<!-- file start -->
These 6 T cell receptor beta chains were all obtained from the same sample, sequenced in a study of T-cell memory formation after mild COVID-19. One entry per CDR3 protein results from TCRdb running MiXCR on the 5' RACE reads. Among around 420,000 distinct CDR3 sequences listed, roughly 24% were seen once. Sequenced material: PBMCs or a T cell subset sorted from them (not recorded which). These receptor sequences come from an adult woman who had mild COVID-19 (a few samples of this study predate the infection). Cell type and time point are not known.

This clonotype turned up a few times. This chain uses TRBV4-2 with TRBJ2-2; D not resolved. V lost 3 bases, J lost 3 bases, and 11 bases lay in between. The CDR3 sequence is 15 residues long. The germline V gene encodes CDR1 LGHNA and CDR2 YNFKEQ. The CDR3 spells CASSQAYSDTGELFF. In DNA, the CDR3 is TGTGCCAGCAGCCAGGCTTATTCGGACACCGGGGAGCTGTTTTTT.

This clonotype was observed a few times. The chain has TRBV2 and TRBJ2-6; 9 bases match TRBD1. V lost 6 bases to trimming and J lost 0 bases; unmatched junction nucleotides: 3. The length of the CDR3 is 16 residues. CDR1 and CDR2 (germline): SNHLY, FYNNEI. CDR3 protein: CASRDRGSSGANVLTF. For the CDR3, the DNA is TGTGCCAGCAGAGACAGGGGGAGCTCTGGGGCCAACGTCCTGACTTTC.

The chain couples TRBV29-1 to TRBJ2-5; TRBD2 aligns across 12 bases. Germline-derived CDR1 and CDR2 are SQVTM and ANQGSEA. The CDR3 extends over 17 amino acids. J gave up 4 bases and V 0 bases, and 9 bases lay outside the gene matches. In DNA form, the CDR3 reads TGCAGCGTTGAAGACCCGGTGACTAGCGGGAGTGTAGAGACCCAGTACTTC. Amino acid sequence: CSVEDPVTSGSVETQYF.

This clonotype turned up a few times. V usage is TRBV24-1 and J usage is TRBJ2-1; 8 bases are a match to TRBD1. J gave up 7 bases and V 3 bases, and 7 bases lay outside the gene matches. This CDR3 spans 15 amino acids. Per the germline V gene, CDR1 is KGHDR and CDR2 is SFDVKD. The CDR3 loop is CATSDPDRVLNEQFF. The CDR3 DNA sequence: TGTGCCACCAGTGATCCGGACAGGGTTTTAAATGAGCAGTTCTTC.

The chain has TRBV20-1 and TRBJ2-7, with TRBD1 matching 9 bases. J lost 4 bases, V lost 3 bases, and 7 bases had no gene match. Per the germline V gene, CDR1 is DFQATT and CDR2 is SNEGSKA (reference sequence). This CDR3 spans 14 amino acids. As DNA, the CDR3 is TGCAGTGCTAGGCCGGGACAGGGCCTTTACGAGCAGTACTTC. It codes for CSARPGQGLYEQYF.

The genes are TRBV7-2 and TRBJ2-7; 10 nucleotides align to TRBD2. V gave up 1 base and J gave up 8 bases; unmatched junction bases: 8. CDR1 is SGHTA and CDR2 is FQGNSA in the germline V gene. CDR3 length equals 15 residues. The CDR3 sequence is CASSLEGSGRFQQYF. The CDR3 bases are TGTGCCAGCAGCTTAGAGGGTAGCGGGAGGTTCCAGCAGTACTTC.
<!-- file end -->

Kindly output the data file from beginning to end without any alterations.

These 6 T cell receptor beta chains were all obtained from the same sample, sequenced in a study of T-cell memory formation after mild COVID-19. One entry per CDR3 protein results from TCRdb running MiXCR on the 5' RACE reads. Among around 420,000 distinct CDR3 sequences listed, roughly 24% were seen once. Sequenced material: PBMCs or a T cell subset sorted from them (not recorded which). These receptor sequences come from an adult woman who had mild COVID-19 (a few samples of this study predate the infection). Cell type and time point are not known.

This clonotype turned up a few times. This chain uses TRBV4-2 with TRBJ2-2; D not resolved. V lost 3 bases, J lost 3 bases, and 11 bases lay in between. The CDR3 sequence is 15 residues long. The germline V gene encodes CDR1 LGHNA and CDR2 YNFKEQ. The CDR3 spells CASSQAYSDTGELFF. In DNA, the CDR3 is TGTGCCAGCAGCCAGGCTTATTCGGACACCGGGGAGCTGTTTTTT.

This clonotype was observed a few times. The chain has TRBV2 and TRBJ2-6; 9 bases match TRBD1. V lost 6 bases to trimming and J lost 0 bases; unmatched junction nucleotides: 3. The length of the CDR3 is 16 residues. CDR1 and CDR2 (germline): SNHLY, FYNNEI. CDR3 protein: CASRDRGSSGANVLTF. For the CDR3, the DNA is TGTGCCAGCAGAGACAGGGGGAGCTCTGGGGCCAACGTCCTGACTTTC.

The chain couples TRBV29-1 to TRBJ2-5; TRBD2 aligns across 12 bases. Germline-derived CDR1 and CDR2 are SQVTM and ANQGSEA. The CDR3 extends over 17 amino acids. J gave up 4 bases and V 0 bases, and 9 bases lay outside the gene matches. In DNA form, the CDR3 reads TGCAGCGTTGAAGACCCGGTGACTAGCGGGAGTGTAGAGACCCAGTACTTC. Amino acid sequence: CSVEDPVTSGSVETQYF.

This clonotype turned up a few times. V usage is TRBV24-1 and J usage is TRBJ2-1; 8 bases are a match to TRBD1. J gave up 7 bases and V 3 bases, and 7 bases lay outside the gene matches. This CDR3 spans 15 amino acids. Per the germline V gene, CDR1 is KGHDR and CDR2 is SFDVKD. The CDR3 loop is CATSDPDRVLNEQFF. The CDR3 DNA sequence: TGTGCCACCAGTGATCCGGACAGGGTTTTAAATGAGCAGTTCTTC.

The chain has TRBV20-1 and TRBJ2-7, with TRBD1 matching 9 bases. J lost 4 bases, V lost 3 bases, and 7 bases had no gene match. Per the germline V gene, CDR1 is DFQATT and CDR2 is SNEGSKA (reference sequence). This CDR3 spans 14 amino acids. As DNA, the CDR3 is TGCAGTGCTAGGCCGGGACAGGGCCTTTACGAGCAGTACTTC. It codes for CSARPGQGLYEQYF.

The genes are TRBV7-2 and TRBJ2-7; 10 nucleotides align to TRBD2. V gave up 1 base and J gave up 8 bases; unmatched junction bases: 8. CDR1 is SGHTA and CDR2 is FQGNSA in the germline V gene. CDR3 length equals 15 residues. The CDR3 sequence is CASSLEGSGRFQQYF. The CDR3 bases are TGTGCCAGCAGCTTAGAGGGTAGCGGGAGGTTCCAGCAGTACTTC.